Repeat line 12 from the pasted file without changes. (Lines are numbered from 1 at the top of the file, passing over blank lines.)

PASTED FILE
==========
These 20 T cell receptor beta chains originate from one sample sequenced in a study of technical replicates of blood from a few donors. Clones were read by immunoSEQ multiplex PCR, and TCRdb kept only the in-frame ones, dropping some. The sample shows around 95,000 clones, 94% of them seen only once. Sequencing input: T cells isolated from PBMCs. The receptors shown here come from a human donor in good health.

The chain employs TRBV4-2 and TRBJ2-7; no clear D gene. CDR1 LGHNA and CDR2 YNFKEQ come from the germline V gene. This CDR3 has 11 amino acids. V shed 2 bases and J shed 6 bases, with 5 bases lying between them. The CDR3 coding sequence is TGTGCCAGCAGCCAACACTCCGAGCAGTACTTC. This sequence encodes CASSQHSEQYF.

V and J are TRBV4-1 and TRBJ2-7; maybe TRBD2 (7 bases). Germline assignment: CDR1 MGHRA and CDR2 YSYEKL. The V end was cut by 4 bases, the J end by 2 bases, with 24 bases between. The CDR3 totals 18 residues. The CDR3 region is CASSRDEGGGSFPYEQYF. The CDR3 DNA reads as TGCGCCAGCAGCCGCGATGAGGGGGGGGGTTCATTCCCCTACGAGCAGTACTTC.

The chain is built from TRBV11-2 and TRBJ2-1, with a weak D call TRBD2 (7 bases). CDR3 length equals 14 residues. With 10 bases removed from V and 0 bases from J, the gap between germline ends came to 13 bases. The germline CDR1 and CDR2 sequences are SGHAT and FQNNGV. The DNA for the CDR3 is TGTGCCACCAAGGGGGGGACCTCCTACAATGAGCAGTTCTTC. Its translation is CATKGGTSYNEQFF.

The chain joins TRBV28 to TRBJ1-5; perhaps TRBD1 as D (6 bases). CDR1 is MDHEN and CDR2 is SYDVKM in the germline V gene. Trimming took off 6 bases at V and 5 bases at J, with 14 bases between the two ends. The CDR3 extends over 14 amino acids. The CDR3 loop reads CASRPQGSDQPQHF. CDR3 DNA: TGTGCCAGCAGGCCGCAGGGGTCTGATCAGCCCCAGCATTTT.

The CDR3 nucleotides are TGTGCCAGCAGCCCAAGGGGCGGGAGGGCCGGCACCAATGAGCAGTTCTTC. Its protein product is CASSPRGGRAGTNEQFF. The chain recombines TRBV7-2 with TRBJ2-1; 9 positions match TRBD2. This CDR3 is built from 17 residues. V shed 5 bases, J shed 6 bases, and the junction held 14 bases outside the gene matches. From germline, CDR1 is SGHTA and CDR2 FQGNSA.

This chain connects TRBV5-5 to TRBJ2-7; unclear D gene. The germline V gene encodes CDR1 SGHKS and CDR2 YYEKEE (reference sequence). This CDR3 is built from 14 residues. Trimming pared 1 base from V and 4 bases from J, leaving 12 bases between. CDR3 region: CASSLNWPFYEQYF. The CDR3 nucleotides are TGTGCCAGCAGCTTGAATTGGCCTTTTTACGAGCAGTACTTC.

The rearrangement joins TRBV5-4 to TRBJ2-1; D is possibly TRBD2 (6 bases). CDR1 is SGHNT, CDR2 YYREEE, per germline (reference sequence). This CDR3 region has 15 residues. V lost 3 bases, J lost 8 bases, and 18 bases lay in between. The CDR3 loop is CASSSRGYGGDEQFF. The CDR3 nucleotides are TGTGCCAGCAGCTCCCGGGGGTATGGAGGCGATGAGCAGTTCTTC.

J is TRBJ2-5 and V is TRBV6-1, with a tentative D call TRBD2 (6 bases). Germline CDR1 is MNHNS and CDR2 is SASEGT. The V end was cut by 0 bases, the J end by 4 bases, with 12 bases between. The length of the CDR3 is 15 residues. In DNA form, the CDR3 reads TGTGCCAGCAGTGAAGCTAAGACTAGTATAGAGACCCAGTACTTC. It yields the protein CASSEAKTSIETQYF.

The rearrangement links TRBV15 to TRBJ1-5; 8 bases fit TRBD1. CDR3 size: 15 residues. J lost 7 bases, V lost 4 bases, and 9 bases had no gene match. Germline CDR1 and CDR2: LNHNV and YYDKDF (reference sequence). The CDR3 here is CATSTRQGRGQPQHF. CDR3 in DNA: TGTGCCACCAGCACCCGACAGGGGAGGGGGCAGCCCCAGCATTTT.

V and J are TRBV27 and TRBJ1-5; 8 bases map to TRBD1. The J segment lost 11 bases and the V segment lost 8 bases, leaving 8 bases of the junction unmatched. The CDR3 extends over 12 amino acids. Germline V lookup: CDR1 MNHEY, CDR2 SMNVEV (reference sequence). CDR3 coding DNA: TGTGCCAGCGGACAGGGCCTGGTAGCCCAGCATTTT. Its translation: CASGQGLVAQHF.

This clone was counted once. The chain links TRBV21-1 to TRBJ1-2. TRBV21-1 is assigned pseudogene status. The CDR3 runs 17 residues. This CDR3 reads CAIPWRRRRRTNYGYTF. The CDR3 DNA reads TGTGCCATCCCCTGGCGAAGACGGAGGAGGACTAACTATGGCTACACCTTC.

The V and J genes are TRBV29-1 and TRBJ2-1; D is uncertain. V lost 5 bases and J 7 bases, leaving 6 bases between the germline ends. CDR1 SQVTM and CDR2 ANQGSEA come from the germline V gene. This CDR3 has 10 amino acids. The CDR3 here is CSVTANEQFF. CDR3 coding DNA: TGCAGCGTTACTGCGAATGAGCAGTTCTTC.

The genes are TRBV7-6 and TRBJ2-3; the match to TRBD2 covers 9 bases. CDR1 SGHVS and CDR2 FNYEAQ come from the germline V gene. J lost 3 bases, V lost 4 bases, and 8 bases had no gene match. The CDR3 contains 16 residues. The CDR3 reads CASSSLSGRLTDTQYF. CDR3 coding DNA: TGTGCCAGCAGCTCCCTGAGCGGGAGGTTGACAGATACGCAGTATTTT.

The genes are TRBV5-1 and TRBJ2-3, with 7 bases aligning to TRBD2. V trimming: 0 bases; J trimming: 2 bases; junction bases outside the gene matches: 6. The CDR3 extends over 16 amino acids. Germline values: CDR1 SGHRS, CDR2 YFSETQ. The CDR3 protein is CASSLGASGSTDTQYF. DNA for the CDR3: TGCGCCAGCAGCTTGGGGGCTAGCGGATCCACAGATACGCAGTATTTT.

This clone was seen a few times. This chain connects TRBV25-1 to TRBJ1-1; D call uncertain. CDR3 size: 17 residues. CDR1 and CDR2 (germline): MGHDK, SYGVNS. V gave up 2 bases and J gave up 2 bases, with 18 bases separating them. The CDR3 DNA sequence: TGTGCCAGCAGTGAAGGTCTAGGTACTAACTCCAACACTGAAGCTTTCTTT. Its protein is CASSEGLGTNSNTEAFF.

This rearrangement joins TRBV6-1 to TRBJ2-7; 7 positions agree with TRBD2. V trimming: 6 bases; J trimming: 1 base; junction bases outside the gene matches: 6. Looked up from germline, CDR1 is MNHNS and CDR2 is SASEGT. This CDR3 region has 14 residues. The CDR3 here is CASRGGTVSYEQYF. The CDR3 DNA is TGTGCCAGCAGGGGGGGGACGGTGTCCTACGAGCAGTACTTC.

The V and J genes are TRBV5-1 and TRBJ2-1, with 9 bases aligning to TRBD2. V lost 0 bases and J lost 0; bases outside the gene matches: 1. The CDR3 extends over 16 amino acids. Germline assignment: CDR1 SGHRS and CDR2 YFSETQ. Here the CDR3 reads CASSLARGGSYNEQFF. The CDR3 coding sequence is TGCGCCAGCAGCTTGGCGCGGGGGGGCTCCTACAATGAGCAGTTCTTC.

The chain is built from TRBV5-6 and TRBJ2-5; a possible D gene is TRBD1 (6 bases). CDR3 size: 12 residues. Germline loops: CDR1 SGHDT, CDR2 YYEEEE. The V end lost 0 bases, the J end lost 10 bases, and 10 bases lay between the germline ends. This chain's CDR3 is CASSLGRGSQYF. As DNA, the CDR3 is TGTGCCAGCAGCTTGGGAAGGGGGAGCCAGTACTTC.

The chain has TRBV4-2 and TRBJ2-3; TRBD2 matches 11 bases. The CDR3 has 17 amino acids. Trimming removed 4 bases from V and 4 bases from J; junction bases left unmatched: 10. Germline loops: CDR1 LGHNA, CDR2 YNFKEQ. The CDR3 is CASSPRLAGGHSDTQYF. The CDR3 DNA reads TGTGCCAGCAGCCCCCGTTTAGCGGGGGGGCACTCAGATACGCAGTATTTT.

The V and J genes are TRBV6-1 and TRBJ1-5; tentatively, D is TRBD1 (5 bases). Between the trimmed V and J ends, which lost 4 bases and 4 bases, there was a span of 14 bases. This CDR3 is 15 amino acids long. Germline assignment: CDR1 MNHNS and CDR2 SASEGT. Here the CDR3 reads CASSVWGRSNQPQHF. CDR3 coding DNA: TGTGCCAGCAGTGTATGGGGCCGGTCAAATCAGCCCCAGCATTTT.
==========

This clone was counted once. The chain links TRBV21-1 to TRBJ1-2. TRBV21-1 is assigned pseudogene status. The CDR3 runs 17 residues. This CDR3 reads CAIPWRRRRRTNYGYTF. The CDR3 DNA reads TGTGCCATCCCCTGGCGAAGACGGAGGAGGACTAACTATGGCTACACCTTC.